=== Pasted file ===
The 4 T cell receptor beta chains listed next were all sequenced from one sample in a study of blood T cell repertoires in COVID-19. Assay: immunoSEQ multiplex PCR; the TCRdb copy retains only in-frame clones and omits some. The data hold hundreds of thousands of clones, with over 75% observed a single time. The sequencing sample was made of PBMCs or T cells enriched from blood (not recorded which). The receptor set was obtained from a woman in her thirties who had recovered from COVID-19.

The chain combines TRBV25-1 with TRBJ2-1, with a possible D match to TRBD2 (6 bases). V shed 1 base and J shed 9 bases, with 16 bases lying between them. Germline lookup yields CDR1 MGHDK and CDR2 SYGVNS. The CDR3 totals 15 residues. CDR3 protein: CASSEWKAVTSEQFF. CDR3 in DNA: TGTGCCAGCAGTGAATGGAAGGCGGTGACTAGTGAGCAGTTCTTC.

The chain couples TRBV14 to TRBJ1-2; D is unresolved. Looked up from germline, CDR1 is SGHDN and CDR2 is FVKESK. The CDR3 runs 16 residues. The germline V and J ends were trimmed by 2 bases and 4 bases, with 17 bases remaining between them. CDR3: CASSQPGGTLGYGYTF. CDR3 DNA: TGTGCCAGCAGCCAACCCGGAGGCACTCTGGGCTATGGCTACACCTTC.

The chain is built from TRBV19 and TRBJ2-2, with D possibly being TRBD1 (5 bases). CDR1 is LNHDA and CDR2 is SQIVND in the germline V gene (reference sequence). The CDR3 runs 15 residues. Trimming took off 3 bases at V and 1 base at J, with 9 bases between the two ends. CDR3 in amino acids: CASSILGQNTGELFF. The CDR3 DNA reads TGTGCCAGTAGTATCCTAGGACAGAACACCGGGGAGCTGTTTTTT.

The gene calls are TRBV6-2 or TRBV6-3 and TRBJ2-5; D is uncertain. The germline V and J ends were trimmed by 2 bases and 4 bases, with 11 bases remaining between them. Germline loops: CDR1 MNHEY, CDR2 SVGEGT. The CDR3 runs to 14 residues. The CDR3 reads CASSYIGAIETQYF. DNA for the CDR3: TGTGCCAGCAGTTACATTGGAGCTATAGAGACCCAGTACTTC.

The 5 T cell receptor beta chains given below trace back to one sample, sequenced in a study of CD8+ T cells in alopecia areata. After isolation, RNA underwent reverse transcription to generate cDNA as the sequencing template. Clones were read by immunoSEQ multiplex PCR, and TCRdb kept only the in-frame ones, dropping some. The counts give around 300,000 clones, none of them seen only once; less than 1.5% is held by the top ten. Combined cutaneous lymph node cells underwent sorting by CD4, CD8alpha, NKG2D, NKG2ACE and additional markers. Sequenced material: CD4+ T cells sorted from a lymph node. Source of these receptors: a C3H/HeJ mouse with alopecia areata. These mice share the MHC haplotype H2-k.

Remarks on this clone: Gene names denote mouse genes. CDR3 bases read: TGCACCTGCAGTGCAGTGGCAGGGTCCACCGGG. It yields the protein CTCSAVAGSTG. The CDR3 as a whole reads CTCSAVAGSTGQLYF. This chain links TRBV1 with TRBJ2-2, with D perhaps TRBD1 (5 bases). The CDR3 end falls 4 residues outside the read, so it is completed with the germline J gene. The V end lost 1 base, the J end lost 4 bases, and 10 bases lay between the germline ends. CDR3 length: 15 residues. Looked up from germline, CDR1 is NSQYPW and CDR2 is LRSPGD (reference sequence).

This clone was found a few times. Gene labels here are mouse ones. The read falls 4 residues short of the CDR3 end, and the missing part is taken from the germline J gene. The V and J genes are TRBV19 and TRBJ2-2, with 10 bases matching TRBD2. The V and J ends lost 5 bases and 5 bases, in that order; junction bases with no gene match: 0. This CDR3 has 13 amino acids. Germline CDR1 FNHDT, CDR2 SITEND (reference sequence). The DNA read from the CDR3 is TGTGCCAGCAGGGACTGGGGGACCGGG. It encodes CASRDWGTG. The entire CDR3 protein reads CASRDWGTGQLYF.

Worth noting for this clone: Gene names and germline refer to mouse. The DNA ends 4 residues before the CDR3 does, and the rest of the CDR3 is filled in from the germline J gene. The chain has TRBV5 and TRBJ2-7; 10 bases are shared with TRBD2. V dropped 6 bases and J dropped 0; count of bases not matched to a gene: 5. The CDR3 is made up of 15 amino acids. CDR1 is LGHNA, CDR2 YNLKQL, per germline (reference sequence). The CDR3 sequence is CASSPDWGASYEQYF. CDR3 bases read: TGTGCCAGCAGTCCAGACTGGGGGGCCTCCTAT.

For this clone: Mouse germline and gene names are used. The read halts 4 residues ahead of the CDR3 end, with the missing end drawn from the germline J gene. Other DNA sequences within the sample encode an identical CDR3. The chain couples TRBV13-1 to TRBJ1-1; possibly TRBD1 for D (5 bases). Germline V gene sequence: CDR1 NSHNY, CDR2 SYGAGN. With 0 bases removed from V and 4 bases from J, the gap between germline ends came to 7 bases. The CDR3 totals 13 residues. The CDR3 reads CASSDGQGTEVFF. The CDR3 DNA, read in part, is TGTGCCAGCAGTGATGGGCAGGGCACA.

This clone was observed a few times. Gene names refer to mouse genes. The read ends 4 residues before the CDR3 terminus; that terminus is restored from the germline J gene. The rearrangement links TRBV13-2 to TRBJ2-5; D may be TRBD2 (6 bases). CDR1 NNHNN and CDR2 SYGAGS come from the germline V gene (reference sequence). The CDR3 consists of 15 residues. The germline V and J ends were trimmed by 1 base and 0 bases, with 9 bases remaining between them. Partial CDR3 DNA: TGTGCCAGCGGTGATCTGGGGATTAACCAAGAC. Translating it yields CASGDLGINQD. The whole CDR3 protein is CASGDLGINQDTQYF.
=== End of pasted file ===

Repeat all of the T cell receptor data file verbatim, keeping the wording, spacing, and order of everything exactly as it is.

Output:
The 4 T cell receptor beta chains listed next were all sequenced from one sample in a study of blood T cell repertoires in COVID-19. Assay: immunoSEQ multiplex PCR; the TCRdb copy retains only in-frame clones and omits some. The data hold hundreds of thousands of clones, with over 75% observed a single time. The sequencing sample was made of PBMCs or T cells enriched from blood (not recorded which). The receptor set was obtained from a woman in her thirties who had recovered from COVID-19.

The chain combines TRBV25-1 with TRBJ2-1, with a possible D match to TRBD2 (6 bases). V shed 1 base and J shed 9 bases, with 16 bases lying between them. Germline lookup yields CDR1 MGHDK and CDR2 SYGVNS. The CDR3 totals 15 residues. CDR3 protein: CASSEWKAVTSEQFF. CDR3 in DNA: TGTGCCAGCAGTGAATGGAAGGCGGTGACTAGTGAGCAGTTCTTC.

The chain couples TRBV14 to TRBJ1-2; D is unresolved. Looked up from germline, CDR1 is SGHDN and CDR2 is FVKESK. The CDR3 runs 16 residues. The germline V and J ends were trimmed by 2 bases and 4 bases, with 17 bases remaining between them. CDR3: CASSQPGGTLGYGYTF. CDR3 DNA: TGTGCCAGCAGCCAACCCGGAGGCACTCTGGGCTATGGCTACACCTTC.

The chain is built from TRBV19 and TRBJ2-2, with D possibly being TRBD1 (5 bases). CDR1 is LNHDA and CDR2 is SQIVND in the germline V gene (reference sequence). The CDR3 runs 15 residues. Trimming took off 3 bases at V and 1 base at J, with 9 bases between the two ends. CDR3 in amino acids: CASSILGQNTGELFF. The CDR3 DNA reads TGTGCCAGTAGTATCCTAGGACAGAACACCGGGGAGCTGTTTTTT.

The gene calls are TRBV6-2 or TRBV6-3 and TRBJ2-5; D is uncertain. The germline V and J ends were trimmed by 2 bases and 4 bases, with 11 bases remaining between them. Germline loops: CDR1 MNHEY, CDR2 SVGEGT. The CDR3 runs to 14 residues. The CDR3 reads CASSYIGAIETQYF. DNA for the CDR3: TGTGCCAGCAGTTACATTGGAGCTATAGAGACCCAGTACTTC.

The 5 T cell receptor beta chains given below trace back to one sample, sequenced in a study of CD8+ T cells in alopecia areata. After isolation, RNA underwent reverse transcription to generate cDNA as the sequencing template. Clones were read by immunoSEQ multiplex PCR, and TCRdb kept only the in-frame ones, dropping some. The counts give around 300,000 clones, none of them seen only once; less than 1.5% is held by the top ten. Combined cutaneous lymph node cells underwent sorting by CD4, CD8alpha, NKG2D, NKG2ACE and additional markers. Sequenced material: CD4+ T cells sorted from a lymph node. Source of these receptors: a C3H/HeJ mouse with alopecia areata. These mice share the MHC haplotype H2-k.

Remarks on this clone: Gene names denote mouse genes. CDR3 bases read: TGCACCTGCAGTGCAGTGGCAGGGTCCACCGGG. It yields the protein CTCSAVAGSTG. The CDR3 as a whole reads CTCSAVAGSTGQLYF. This chain links TRBV1 with TRBJ2-2, with D perhaps TRBD1 (5 bases). The CDR3 end falls 4 residues outside the read, so it is completed with the germline J gene. The V end lost 1 base, the J end lost 4 bases, and 10 bases lay between the germline ends. CDR3 length: 15 residues. Looked up from germline, CDR1 is NSQYPW and CDR2 is LRSPGD (reference sequence).

This clone was found a few times. Gene labels here are mouse ones. The read falls 4 residues short of the CDR3 end, and the missing part is taken from the germline J gene. The V and J genes are TRBV19 and TRBJ2-2, with 10 bases matching TRBD2. The V and J ends lost 5 bases and 5 bases, in that order; junction bases with no gene match: 0. This CDR3 has 13 amino acids. Germline CDR1 FNHDT, CDR2 SITEND (reference sequence). The DNA read from the CDR3 is TGTGCCAGCAGGGACTGGGGGACCGGG. It encodes CASRDWGTG. The entire CDR3 protein reads CASRDWGTGQLYF.

Worth noting for this clone: Gene names and germline refer to mouse. The DNA ends 4 residues before the CDR3 does, and the rest of the CDR3 is filled in from the germline J gene. The chain has TRBV5 and TRBJ2-7; 10 bases are shared with TRBD2. V dropped 6 bases and J dropped 0; count of bases not matched to a gene: 5. The CDR3 is made up of 15 amino acids. CDR1 is LGHNA, CDR2 YNLKQL, per germline (reference sequence). The CDR3 sequence is CASSPDWGASYEQYF. CDR3 bases read: TGTGCCAGCAGTCCAGACTGGGGGGCCTCCTAT.

For this clone: Mouse germline and gene names are used. The read halts 4 residues ahead of the CDR3 end, with the missing end drawn from the germline J gene. Other DNA sequences within the sample encode an identical CDR3. The chain couples TRBV13-1 to TRBJ1-1; possibly TRBD1 for D (5 bases). Germline V gene sequence: CDR1 NSHNY, CDR2 SYGAGN. With 0 bases removed from V and 4 bases from J, the gap between germline ends came to 7 bases. The CDR3 totals 13 residues. The CDR3 reads CASSDGQGTEVFF. The CDR3 DNA, read in part, is TGTGCCAGCAGTGATGGGCAGGGCACA.

This clone was observed a few times. Gene names refer to mouse genes. The read ends 4 residues before the CDR3 terminus; that terminus is restored from the germline J gene. The rearrangement links TRBV13-2 to TRBJ2-5; D may be TRBD2 (6 bases). CDR1 NNHNN and CDR2 SYGAGS come from the germline V gene (reference sequence). The CDR3 consists of 15 residues. The germline V and J ends were trimmed by 1 base and 0 bases, with 9 bases remaining between them. Partial CDR3 DNA: TGTGCCAGCGGTGATCTGGGGATTAACCAAGAC. Translating it yields CASGDLGINQD. The whole CDR3 protein is CASGDLGINQDTQYF.